"It'll be like wrestling a little bear cub," said Dr. K. How prophetic: that afternoon, the first hour of patching was a lot of screaming, yelling, restraining her left arm/hand, and cuddling. Grace would not be bought by vanilla ice cream or Blue's Clues. By the end of the hour, she fell asleep in her swing to Sesame Street tunes on Pandora. Day 1 complete.

I felt very overwhelmed. Will was gone too (night shift, brouhaha) and that seemed to make everything feel worse. When your child has certain needs, crying takes on a less affecting role. Sure, no one wants their child to cry: but sometimes, they have to, as a means to an end. She needs to wear the patch - we're already seeing a stronger right eye as a result! Still, the crying can take an emotional toll on the mama as well. You just want peace on earth, if that is not too much to ask.

It's been much less fighting since then, thank God. Yesterday was an easy two hours, complete with our new ritual of a walk/run. When I am struggling, her grin holds me up. When she is struggling, I'm there to coo and kiss. Add the adorable Laura to the mix, and we're all peaches and cream over here.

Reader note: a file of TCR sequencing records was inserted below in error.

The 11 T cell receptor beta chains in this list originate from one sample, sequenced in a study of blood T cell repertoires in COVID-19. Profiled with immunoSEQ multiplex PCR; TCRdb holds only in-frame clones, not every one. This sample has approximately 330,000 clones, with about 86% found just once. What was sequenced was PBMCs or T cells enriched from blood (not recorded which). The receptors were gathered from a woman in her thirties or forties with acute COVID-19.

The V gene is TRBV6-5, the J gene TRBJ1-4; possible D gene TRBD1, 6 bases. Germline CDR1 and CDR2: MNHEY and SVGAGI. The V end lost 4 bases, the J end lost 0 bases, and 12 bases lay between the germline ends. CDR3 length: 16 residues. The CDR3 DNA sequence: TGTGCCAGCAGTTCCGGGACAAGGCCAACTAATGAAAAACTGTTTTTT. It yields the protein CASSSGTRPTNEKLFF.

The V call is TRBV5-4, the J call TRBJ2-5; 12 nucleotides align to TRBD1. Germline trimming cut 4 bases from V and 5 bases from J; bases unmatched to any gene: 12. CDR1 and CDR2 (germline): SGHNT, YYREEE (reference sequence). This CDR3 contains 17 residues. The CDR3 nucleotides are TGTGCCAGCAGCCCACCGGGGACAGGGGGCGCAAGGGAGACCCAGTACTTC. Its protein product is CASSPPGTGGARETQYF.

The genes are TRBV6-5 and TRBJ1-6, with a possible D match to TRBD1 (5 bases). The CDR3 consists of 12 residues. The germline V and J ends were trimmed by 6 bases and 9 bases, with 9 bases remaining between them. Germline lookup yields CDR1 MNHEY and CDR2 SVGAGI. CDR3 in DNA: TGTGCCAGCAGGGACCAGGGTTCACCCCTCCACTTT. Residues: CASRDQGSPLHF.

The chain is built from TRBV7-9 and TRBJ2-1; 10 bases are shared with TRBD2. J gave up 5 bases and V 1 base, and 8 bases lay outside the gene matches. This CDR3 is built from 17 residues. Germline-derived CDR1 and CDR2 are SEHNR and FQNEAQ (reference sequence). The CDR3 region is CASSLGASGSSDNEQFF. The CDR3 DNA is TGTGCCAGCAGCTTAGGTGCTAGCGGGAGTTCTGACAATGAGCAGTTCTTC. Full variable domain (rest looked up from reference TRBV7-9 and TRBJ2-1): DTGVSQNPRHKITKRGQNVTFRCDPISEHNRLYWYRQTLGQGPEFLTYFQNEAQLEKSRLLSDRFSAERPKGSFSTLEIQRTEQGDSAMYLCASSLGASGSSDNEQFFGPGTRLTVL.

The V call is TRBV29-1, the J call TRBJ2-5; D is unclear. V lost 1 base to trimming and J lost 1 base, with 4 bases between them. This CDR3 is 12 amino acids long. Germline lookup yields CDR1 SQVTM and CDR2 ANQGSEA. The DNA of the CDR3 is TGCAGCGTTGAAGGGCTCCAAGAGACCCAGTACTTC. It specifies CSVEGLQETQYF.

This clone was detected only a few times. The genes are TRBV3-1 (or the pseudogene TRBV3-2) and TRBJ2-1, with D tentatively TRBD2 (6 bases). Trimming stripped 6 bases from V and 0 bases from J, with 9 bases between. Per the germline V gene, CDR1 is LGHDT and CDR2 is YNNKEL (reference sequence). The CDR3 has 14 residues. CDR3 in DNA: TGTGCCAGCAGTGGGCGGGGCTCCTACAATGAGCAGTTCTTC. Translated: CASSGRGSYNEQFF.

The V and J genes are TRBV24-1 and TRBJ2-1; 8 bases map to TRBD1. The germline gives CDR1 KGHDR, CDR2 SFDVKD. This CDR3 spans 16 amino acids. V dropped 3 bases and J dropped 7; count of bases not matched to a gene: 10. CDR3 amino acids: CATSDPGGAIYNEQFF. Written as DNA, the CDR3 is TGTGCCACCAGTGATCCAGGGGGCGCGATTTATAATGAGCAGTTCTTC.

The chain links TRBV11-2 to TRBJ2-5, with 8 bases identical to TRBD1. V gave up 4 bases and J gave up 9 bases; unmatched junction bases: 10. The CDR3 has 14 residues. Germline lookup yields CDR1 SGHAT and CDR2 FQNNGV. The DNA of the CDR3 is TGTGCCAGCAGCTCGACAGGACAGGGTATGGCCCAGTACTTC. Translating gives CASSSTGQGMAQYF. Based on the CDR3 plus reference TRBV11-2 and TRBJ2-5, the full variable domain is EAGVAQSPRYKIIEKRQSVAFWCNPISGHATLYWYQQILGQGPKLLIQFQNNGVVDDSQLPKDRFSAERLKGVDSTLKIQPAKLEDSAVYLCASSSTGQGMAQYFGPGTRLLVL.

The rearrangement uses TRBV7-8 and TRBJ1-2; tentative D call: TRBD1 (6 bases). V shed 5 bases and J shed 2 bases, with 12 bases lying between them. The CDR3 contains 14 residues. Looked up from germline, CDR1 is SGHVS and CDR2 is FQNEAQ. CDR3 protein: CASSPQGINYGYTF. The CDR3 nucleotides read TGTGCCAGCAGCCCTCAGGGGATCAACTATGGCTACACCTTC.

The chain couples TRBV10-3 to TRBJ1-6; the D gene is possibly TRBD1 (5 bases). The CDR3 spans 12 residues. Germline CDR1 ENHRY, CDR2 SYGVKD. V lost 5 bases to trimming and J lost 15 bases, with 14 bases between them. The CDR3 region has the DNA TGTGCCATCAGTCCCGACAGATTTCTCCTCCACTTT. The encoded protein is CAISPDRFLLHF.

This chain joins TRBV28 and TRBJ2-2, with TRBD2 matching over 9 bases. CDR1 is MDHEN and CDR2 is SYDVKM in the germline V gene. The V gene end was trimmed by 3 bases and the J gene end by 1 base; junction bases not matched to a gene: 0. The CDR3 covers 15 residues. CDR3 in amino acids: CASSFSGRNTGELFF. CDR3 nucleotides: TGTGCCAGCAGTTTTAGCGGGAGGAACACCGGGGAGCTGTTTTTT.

I guess I thought summer would be different. Less stress than the school year. But maybe it's not the summer winds that have to change, it's me.

Giddy up, rawhide! Time to keep riding these trails.

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Friday, July 3, 2015

Fourth of July for Introverts

"What are you doing for the Fourth of July?"
"Reading the Declaration of Independence!"

How well do you know the Constitution? Take a quick quiz here, compliments of my alma mater.

My dear college friend Anna opened a shop, and I need one of these in my office.

And this one.

Read: The Westing Game by Ellen Raskin (trust me when I say this thriller is patriotic in the best sense - wonderful for children and adults!)

Movies to watch:
History Channel's America: The Story of Us
The Patriot
HBO's John Adams

Fun apps:
US Citizenship 2015 Free (a nice refresher course too!)
Civics 101

Have you ever heard of The Presidency Project?

In the spirit of Independence Day: